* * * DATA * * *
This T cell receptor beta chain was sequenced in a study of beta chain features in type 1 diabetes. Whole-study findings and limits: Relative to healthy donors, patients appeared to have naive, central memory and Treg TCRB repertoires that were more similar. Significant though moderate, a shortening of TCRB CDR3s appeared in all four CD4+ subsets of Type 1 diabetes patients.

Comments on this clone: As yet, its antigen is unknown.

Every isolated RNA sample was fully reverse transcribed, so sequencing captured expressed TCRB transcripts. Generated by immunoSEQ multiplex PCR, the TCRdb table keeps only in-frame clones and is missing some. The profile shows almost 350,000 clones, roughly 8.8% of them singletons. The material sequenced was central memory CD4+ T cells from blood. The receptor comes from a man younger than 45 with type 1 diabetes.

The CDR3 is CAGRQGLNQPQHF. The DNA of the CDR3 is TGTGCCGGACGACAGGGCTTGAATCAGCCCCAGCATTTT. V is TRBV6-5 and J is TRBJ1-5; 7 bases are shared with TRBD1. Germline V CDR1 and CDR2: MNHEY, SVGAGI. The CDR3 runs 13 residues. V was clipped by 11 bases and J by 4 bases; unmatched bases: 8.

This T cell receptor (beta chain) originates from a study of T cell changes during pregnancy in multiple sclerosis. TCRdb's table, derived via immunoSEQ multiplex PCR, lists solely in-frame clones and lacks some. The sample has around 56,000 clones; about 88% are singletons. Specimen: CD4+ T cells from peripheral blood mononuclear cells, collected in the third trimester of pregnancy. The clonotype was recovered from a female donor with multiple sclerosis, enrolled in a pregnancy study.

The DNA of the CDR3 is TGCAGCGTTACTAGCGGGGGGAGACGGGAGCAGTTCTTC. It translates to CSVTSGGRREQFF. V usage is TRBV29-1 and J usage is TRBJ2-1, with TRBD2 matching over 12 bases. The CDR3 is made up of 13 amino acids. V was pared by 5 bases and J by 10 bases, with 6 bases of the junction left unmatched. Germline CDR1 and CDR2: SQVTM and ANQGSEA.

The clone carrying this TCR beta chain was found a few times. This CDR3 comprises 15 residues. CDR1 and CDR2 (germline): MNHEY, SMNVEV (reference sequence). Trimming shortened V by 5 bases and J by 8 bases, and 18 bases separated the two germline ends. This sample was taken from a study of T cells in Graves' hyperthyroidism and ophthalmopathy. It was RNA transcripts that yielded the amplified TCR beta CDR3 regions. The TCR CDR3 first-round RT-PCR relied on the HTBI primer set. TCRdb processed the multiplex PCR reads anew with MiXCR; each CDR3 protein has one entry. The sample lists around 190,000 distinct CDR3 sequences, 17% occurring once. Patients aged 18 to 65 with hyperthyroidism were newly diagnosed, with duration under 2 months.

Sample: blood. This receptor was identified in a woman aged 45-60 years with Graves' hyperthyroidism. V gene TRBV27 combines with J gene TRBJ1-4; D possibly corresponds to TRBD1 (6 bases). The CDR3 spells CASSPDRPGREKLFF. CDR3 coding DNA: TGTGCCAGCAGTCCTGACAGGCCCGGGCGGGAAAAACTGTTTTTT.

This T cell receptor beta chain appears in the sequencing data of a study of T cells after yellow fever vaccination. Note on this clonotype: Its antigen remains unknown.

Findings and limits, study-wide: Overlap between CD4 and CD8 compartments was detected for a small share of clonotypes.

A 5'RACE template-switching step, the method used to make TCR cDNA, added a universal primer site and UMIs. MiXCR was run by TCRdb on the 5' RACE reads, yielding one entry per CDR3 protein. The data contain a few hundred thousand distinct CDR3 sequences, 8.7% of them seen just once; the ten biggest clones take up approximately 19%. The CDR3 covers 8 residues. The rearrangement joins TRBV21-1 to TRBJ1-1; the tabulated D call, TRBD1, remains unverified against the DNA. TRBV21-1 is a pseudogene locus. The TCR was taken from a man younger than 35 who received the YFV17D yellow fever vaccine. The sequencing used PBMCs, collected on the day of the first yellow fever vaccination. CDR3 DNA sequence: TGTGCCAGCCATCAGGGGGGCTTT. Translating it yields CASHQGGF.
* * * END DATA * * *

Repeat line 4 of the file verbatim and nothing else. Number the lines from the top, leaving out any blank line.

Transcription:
The CDR3 is CAGRQGLNQPQHF. The DNA of the CDR3 is TGTGCCGGACGACAGGGCTTGAATCAGCCCCAGCATTTT. V is TRBV6-5 and J is TRBJ1-5; 7 bases are shared with TRBD1. Germline V CDR1 and CDR2: MNHEY, SVGAGI. The CDR3 runs 13 residues. V was clipped by 11 bases and J by 4 bases; unmatched bases: 8.